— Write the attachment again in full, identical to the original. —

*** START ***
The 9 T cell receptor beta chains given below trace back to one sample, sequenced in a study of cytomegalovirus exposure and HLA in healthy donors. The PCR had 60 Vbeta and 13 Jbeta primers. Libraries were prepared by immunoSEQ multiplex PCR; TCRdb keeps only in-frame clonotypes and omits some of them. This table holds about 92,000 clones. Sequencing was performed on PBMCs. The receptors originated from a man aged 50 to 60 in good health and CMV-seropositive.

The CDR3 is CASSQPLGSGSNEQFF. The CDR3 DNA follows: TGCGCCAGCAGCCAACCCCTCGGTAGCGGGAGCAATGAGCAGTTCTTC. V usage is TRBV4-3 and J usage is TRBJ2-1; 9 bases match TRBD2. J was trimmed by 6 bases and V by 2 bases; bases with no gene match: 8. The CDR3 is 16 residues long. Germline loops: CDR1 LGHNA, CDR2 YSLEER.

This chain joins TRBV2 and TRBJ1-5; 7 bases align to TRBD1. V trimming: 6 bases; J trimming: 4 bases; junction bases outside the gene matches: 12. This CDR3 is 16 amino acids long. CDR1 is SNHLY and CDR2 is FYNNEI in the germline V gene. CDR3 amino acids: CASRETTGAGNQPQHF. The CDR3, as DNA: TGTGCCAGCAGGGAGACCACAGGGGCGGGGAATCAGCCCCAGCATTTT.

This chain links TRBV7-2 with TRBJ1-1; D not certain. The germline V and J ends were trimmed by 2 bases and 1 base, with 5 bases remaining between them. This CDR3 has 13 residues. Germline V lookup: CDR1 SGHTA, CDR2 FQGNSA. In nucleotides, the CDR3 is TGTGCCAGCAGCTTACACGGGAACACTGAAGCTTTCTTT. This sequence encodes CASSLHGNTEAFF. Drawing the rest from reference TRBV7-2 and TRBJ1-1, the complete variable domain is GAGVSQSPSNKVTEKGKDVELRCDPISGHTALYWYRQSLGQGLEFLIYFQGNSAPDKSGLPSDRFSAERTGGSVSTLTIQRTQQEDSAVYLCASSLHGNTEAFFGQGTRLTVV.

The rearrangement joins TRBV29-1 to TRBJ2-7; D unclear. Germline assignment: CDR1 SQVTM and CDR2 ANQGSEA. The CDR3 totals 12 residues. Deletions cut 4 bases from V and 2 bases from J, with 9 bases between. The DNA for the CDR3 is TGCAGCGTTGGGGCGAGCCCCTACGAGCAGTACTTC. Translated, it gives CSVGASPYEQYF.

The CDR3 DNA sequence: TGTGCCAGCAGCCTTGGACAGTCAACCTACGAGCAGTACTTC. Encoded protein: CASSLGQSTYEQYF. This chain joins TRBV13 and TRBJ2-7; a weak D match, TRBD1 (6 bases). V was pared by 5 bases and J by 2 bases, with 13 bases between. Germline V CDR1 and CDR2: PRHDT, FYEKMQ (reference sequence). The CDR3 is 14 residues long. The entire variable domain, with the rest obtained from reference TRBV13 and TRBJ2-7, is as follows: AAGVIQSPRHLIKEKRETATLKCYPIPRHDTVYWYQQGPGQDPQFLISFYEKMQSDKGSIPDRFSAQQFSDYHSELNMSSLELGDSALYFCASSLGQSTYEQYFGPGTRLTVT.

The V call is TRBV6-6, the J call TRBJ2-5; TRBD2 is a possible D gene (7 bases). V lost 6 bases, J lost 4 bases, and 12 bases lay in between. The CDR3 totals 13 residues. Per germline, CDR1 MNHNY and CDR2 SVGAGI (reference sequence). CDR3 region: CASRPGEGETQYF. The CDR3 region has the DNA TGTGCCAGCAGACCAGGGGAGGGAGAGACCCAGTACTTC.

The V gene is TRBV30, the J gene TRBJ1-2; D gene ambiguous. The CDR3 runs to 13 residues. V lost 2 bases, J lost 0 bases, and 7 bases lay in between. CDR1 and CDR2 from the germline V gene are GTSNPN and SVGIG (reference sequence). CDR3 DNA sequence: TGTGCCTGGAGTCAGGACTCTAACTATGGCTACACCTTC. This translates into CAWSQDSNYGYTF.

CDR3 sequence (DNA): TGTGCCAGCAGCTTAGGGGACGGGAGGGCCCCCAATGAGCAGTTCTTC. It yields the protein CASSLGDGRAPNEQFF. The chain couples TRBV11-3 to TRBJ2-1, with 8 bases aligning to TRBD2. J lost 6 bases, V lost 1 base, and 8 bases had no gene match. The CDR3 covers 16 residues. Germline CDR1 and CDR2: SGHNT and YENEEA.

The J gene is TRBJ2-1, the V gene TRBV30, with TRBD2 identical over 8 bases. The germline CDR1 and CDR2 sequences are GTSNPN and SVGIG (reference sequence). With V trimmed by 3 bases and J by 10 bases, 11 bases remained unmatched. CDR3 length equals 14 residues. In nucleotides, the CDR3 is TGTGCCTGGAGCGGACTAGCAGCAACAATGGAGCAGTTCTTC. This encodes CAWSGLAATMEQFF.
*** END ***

The 9 T cell receptor beta chains given below trace back to one sample, sequenced in a study of cytomegalovirus exposure and HLA in healthy donors. The PCR had 60 Vbeta and 13 Jbeta primers. Libraries were prepared by immunoSEQ multiplex PCR; TCRdb keeps only in-frame clonotypes and omits some of them. This table holds about 92,000 clones. Sequencing was performed on PBMCs. The receptors originated from a man aged 50 to 60 in good health and CMV-seropositive.

The CDR3 is CASSQPLGSGSNEQFF. The CDR3 DNA follows: TGCGCCAGCAGCCAACCCCTCGGTAGCGGGAGCAATGAGCAGTTCTTC. V usage is TRBV4-3 and J usage is TRBJ2-1; 9 bases match TRBD2. J was trimmed by 6 bases and V by 2 bases; bases with no gene match: 8. The CDR3 is 16 residues long. Germline loops: CDR1 LGHNA, CDR2 YSLEER.

This chain joins TRBV2 and TRBJ1-5; 7 bases align to TRBD1. V trimming: 6 bases; J trimming: 4 bases; junction bases outside the gene matches: 12. This CDR3 is 16 amino acids long. CDR1 is SNHLY and CDR2 is FYNNEI in the germline V gene. CDR3 amino acids: CASRETTGAGNQPQHF. The CDR3, as DNA: TGTGCCAGCAGGGAGACCACAGGGGCGGGGAATCAGCCCCAGCATTTT.

This chain links TRBV7-2 with TRBJ1-1; D not certain. The germline V and J ends were trimmed by 2 bases and 1 base, with 5 bases remaining between them. This CDR3 has 13 residues. Germline V lookup: CDR1 SGHTA, CDR2 FQGNSA. In nucleotides, the CDR3 is TGTGCCAGCAGCTTACACGGGAACACTGAAGCTTTCTTT. This sequence encodes CASSLHGNTEAFF. Drawing the rest from reference TRBV7-2 and TRBJ1-1, the complete variable domain is GAGVSQSPSNKVTEKGKDVELRCDPISGHTALYWYRQSLGQGLEFLIYFQGNSAPDKSGLPSDRFSAERTGGSVSTLTIQRTQQEDSAVYLCASSLHGNTEAFFGQGTRLTVV.

The rearrangement joins TRBV29-1 to TRBJ2-7; D unclear. Germline assignment: CDR1 SQVTM and CDR2 ANQGSEA. The CDR3 totals 12 residues. Deletions cut 4 bases from V and 2 bases from J, with 9 bases between. The DNA for the CDR3 is TGCAGCGTTGGGGCGAGCCCCTACGAGCAGTACTTC. Translated, it gives CSVGASPYEQYF.

The CDR3 DNA sequence: TGTGCCAGCAGCCTTGGACAGTCAACCTACGAGCAGTACTTC. Encoded protein: CASSLGQSTYEQYF. This chain joins TRBV13 and TRBJ2-7; a weak D match, TRBD1 (6 bases). V was pared by 5 bases and J by 2 bases, with 13 bases between. Germline V CDR1 and CDR2: PRHDT, FYEKMQ (reference sequence). The CDR3 is 14 residues long. The entire variable domain, with the rest obtained from reference TRBV13 and TRBJ2-7, is as follows: AAGVIQSPRHLIKEKRETATLKCYPIPRHDTVYWYQQGPGQDPQFLISFYEKMQSDKGSIPDRFSAQQFSDYHSELNMSSLELGDSALYFCASSLGQSTYEQYFGPGTRLTVT.

The V call is TRBV6-6, the J call TRBJ2-5; TRBD2 is a possible D gene (7 bases). V lost 6 bases, J lost 4 bases, and 12 bases lay in between. The CDR3 totals 13 residues. Per germline, CDR1 MNHNY and CDR2 SVGAGI (reference sequence). CDR3 region: CASRPGEGETQYF. The CDR3 region has the DNA TGTGCCAGCAGACCAGGGGAGGGAGAGACCCAGTACTTC.

The V gene is TRBV30, the J gene TRBJ1-2; D gene ambiguous. The CDR3 runs to 13 residues. V lost 2 bases, J lost 0 bases, and 7 bases lay in between. CDR1 and CDR2 from the germline V gene are GTSNPN and SVGIG (reference sequence). CDR3 DNA sequence: TGTGCCTGGAGTCAGGACTCTAACTATGGCTACACCTTC. This translates into CAWSQDSNYGYTF.

CDR3 sequence (DNA): TGTGCCAGCAGCTTAGGGGACGGGAGGGCCCCCAATGAGCAGTTCTTC. It yields the protein CASSLGDGRAPNEQFF. The chain couples TRBV11-3 to TRBJ2-1, with 8 bases aligning to TRBD2. J lost 6 bases, V lost 1 base, and 8 bases had no gene match. The CDR3 covers 16 residues. Germline CDR1 and CDR2: SGHNT and YENEEA.

The J gene is TRBJ2-1, the V gene TRBV30, with TRBD2 identical over 8 bases. The germline CDR1 and CDR2 sequences are GTSNPN and SVGIG (reference sequence). With V trimmed by 3 bases and J by 10 bases, 11 bases remained unmatched. CDR3 length equals 14 residues. In nucleotides, the CDR3 is TGTGCCTGGAGCGGACTAGCAGCAACAATGGAGCAGTTCTTC. This encodes CAWSGLAATMEQFF.